It might have been a great punchline on TV, but in reality Homer was pretty spot on. The varied cuts of pork and the vast ways to cook them has seen pork become very popular with Australians. But it hasn’t always been this way. Statistics show that 50 years ago it was beef and lamb that dominated the dinner plate; pork, and chicken for that matter, were barely a blip on the radar. One of the key reasons why this has changed is also the same reason why we are drinking table wine instead of fortifieds, and that is immigration. Our once predominant English-inspired dinner of meat and three veg has thankfully been complemented by a succulent array of delicious dishes. Think spaghetti Bolognese, pasta carbonara, chorizo paella, char siu – all of which, incidentally, feature pork; and that is not even thinking about breakfast (bacon and eggs) or, for that matter, lunch; ham and salad sandwich, anyone? Kitchen tradition Peter Haydon, marketing manager for Australian Pork , says tradition has played a huge role in shaping our food preferences and hindered his job in promoting pork. “People grow up to cook the meals their parents cooked,” he says “That was steak and veg, lamb chops, roast beef.” Decades ago Australian Pork had great success with the ‘get some pork on your fork’ campaign – many of you reading this will still have that phrase indelibly inked on your memory, and while that brought attention to the ‘other white meat’, it only did some of the job. “The next challenge was teaching them how to cook it,” says Peter. For the past decade, Australian Pork have marketed PorkStars – a collection of well-known chefs such as Manu Feildel , Giovanni Pilu , Alessandro Pavoni , Dan Hong, Chui Lee Luk – all of whom have shown Australians how to cook pork via events and recipes. Manu explains that pork played a huge role in his upbringing in France, learning different cuts and the many ways to prepare them. It is this knowledge that he hopes to pass on through his recipes.   “Food has always played a big part in our lives, my dad was a chef, so was his dad,” says Manu. “One of my uncles is a ‘charcutier’, so he’s an expert with pork and making pork products, such as salamis, pâtès, rillettes, and his own specialities, so pork has always been part of my diet. “I believe that pork is more versatile than any other animal,” states Manu. “You can eat everything from ‘nose to tail’. Roasts, stews, pan fried, deep fried, confit. Charcuterie, and things you not think about, like intestine for sausage skin, blood for black pudding, head for terrines, trotters, tail, ears, and more. “Creating recipes with pork is endless and it is a great match with other ingredients. It pairs beautifully with fruits such as apple, prunes, apricots, so as a chef, you can let your imagination run wild.” The science of eating Manu is also brand ambassador for Murray Valley Pork , part of the Rivalea group and Australia’s largest pork producer. They sell their extensive range of pork products exclusively through butchers and see the affable chef as a great way to promote their brand and also to continue to educate Australians on how to cook pork. “Manu’s reputation as an acclaimed chef has been instrumental in growing awareness of the brand,” says Sean Barrett, marketing manager with Murray Valley Pork. “We work together to communicate the same message: the best quality taste and experience when it comes to pork.” To this end, over the past 15 years Murray Valley Pork have invested heavily in addressing many concerns of consumers, from animal welfare to issues such as dryness, colour and pork taint, to create a better quality product. “There’s a cultural misconception that pork needs to be served well done, however more consumers are understanding this is not the case,” says Sean, who explains that they use a number of techniques including moisture infusion to ensure their pork doesn’t dry out from cooking. “It is easy to cook, which means everyone can produce a great result This guarantee of a soft, tender and delicious meal every time significantly increases consumer confidence in cooking pork.” Well-fed welfare Dr Rebecca Morrison, animal welfare programs manager at Rivalea, details how the company has also set the benchmark in providing the best care of their stock. “Rivalea commits to ‘care for every pig, every day’,” she says. “For instance, instead of pregnant sow stalls, our pregnant sows are now housed in social groups. This ensures that the sow is able to move freely within group housing and is able to perform natural social behaviours. More than half of our pigs are reared in straw-bedded housing systems. “Other programs include loose farrowing systems, group weaning of sows and environmental enrichment for animals. This humane treatment ensures the end product is of the highest quality.” It is these points that Manu believes will see pork continue to grow in the market and is the reason why he chose to work with the brand. “Murray Valley Pork produces the highest quality of meat,” he says. “They do this ethically and responsibly. And I love the consistency, sweetness and tenderness across all of their cuts.” Check out Manu's delicious pork recipes with our wine matching suggestions Pork, peas and asparagus risotto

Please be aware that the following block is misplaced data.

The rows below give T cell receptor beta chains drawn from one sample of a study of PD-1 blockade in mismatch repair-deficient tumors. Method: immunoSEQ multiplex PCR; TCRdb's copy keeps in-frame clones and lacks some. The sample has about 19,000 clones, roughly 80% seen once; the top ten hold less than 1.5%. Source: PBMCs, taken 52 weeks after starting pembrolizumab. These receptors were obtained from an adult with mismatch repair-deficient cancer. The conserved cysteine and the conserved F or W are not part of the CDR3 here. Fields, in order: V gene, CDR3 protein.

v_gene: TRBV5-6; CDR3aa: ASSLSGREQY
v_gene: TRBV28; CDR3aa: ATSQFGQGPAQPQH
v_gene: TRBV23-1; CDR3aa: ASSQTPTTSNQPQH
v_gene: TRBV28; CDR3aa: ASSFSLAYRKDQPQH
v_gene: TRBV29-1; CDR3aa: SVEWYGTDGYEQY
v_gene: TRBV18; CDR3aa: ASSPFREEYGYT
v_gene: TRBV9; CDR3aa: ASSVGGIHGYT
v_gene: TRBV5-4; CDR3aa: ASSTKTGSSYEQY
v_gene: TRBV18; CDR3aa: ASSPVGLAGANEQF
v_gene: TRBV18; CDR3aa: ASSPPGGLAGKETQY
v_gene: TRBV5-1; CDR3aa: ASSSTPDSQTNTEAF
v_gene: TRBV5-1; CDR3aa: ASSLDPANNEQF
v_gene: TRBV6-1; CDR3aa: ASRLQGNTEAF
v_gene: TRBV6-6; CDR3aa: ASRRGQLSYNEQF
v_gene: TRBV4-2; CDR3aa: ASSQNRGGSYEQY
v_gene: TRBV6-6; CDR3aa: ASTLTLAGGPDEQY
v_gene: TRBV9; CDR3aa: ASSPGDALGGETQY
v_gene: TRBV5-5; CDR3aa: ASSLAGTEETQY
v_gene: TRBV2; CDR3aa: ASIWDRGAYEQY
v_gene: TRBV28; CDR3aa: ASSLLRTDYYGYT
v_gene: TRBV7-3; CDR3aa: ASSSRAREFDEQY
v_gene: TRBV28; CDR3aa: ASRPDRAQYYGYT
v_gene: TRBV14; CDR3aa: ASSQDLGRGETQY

Food